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Effectiveness of conservative interventions including exercise, manual therapy and medical management in adults with shoulder impingement: a systematic review and meta-analysis of RCTs

SIS-R: Shoulder Impingement Systematic Review - iStockphoto

Shoulder impingement syndrome (SIS) is a non-specific term and means problem in a structure in the subacromial space (e.g. rotator cuff tendinosis, partial thickness tears of the rotator cuff and bursitis). The aetiology of rotator cuff problems and its relationship to subacromial impingement are still debated.

Most common symptoms of SIS are pain and disability, loss of quality of life and sleep disturbances. Tears in the rotator cuff tendons are common in symptomatic shoulders, but also asymptomatic shoulders (up to 16.9%) can show tears in the rotator cuff. The prevalence increases with age.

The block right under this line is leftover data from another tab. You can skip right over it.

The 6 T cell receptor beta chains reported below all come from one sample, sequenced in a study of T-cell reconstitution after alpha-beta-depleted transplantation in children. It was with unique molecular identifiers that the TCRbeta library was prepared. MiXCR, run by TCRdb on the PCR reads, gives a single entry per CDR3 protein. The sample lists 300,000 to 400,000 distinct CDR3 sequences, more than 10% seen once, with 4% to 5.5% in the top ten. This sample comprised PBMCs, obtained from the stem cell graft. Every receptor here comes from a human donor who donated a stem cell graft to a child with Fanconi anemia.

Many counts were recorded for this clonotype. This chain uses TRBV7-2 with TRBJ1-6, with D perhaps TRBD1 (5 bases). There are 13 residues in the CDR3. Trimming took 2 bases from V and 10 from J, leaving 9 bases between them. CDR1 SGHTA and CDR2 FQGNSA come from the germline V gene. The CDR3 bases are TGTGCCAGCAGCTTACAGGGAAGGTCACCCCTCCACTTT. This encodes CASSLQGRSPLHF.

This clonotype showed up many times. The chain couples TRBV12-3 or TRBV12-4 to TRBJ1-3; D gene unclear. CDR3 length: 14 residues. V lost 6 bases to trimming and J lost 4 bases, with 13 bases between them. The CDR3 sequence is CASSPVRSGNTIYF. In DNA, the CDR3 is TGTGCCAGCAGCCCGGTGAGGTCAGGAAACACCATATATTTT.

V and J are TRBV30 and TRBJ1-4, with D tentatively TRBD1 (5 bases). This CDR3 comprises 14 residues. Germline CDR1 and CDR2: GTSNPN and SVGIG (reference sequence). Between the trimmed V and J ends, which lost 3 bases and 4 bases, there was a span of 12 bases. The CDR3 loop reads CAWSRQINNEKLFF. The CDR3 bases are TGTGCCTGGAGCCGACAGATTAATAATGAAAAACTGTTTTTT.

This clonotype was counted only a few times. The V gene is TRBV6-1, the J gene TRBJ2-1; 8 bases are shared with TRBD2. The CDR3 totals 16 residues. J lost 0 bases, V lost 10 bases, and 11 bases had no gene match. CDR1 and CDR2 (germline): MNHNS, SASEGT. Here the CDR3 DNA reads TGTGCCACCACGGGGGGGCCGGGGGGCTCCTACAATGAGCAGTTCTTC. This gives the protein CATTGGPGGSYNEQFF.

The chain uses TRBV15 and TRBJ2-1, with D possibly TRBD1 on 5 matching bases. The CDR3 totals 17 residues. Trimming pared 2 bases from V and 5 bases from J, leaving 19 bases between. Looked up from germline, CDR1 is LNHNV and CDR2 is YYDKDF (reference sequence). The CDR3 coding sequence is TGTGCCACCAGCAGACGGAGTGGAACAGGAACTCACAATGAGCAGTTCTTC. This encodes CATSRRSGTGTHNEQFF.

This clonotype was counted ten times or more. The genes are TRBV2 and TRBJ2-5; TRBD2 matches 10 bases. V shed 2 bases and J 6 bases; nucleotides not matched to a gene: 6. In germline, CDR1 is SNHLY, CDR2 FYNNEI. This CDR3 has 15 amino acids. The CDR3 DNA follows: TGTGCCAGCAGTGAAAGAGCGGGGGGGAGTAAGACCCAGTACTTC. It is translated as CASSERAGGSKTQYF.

We, a team led by Ruedi Steuri (a physiotherapist working in his own private practice and a part time researcher) and Roger Hilfiker, conducted a systematic review and meta-analysis, including 177 randomised studies.

Overall, the found evidence has only very low quality (often small studies, high risk of bias, high heterogeneity). However, we are confident to state that exercise should be considered for all patients with shoulder impingement symptoms, if necessary, tape, shockwave therapy, laser or manual therapy might be added. NSAIDS and corticosteroids are superior to placebo, but it is unclear how these treatments compare to exercise. The side effects of NSAIDS and corticosteroids have to be considered.

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